Myo-inositol hexaphosphoric acid, commonly named phytic acid (PA), is an abundant natural-occurring vitamin-B related compound that constitutes the 1–5% by dry weight of most edible legumes, cereals and seeds, and represents the major phosphorous reservoirs of plants1. The unique chemical structure of PA, composed of six phosphate groups that contain twelve replaceable protons, confers to the molecule a strong interaction with multivalent cations and proteins1,2. Moreover, the dephosphorylated species of PA by phytase enzymes play a key role in the regulation of the cellular metabolism of plants and mammalians3,4. In this sense, the high reactivity of PA provides a multifunctional versatility of applications in a wide range of medical treatments and daily used products since it was considered as “generally recognized as safe” (GRAS) by the Food and Drug Administration of the United States in 19972,3,5. PA has been employed as a promising agent for the treatment of colonic cancer6 and the prevention of heart disease, renal calculi and Parkinson disease7; it has been implemented in several oral care products8, applied over metal surfaces as anticorrosion and flame-retardant coating9, and used as an additive for the preservation of food and packaging materials due to its capacity for inhibiting iron-catalysed oxidative reactions and microbial growth10.

Increasing evidence of the potential antimicrobial effect of PA has been reported in the last years. The ability of PA for inhibiting the proliferation of several foodborne bacterial pathogens5,11 has been described suppressing the growth of a broad spectrum of microbial species comprising gram-positive and gram-negative bacteria, some fungus, and even decreasing the production of bacterial biofilm12,13,14,15. The biofilm disruption ability is of particular relevance since the formation of biofilms implies the creation of a protective shell for bacteria isolating them from the host immune system and even from antibiotic treatments leading to a permanent infection16. These findings have attracted researches attention in order to expand the application of PA to the field of implants surface modification aiming to minimize implants failures associated with postoperative-related infections. Recently, metallic substrates have been functionalized with PA and exhibited promising results for decreasing the adhesion of gram-positive strains17 and titanium-PA systems also showed a bacteriostatic effect over Porphyromonas gingivalis cultures18.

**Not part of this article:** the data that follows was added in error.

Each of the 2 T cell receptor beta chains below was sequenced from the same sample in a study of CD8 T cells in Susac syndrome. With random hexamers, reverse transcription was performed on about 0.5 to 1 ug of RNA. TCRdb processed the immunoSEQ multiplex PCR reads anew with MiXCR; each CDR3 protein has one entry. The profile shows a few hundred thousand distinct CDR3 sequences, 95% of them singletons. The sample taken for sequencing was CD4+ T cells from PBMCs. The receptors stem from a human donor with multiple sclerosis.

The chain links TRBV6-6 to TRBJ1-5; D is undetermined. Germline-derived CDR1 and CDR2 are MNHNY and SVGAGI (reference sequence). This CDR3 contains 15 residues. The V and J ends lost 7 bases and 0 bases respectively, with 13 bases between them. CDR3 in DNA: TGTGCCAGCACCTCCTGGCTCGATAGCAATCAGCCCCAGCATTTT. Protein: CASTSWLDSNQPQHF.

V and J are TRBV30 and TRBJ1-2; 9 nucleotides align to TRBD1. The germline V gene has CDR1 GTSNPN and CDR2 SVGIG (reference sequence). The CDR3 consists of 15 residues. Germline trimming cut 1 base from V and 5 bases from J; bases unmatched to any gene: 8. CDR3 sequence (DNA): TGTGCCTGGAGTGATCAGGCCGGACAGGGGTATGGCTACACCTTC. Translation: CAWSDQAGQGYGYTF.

Likewise, the high affinity of PA with divalent cations enables its preparation as carrier of bioactive cations in the form of metallic complexes that may tune the native properties of PA. The ability of PA to form complexes with several transition metals, alkali and alkali-hearth metals, describing the chemistry of the solution complexation equilibriums are well documented, but the molecular formulas calculated for the solid complexes are still mostly uncertain and studies lack of any type of in vitro analysis19,20,21,22. We hypothesise that the selective synthesis of metallic phytate complexes could modulate the bioactivity of PA regarding the cation bonded. Thus, we propose the synthesis and evaluation of two metallic derivatives of PA bearing Zn2+ and Sr2+ (named as ZnPhy and SrPhy respectively). The selected cations have been applied on regenerative therapies exhibiting a significant promotion of bone and cartilage tissues formation in vivo23,24,25. Zn2+ is a bioactive cation involved in several key metabolic processes and owns powerful antimicrobial, antioxidant and anti-inflammatory activities26,27. Besides, Zn2+ has been successfully incorporated on metallic surfaces or as an additive in hydroxyapatite and montmorillonite materials, exhibiting in all cases an inhibitory effect of bacterial adhesion and a reduction on the number of viable cells27,28,29,30. It is worth mentioning that we have recently reported the synthesis and evaluation of folic acid (vitamin B9) metallic complexes with Zn2+ and Sr2+, and found that their application as cell signalling factors provides tailored osteogenic properties in terms of ALP activity, matrix mineralization and expression of some osteogenic bone-like gens31. In view of all data presented, the incorporation of bioactive cations may contribute with novel properties or an enhancement of the native demonstrated potential of PA, and thus, the in vitro biological characterization of phytate complexes is of special interest for their further application in biomedicine and as food or packing additives.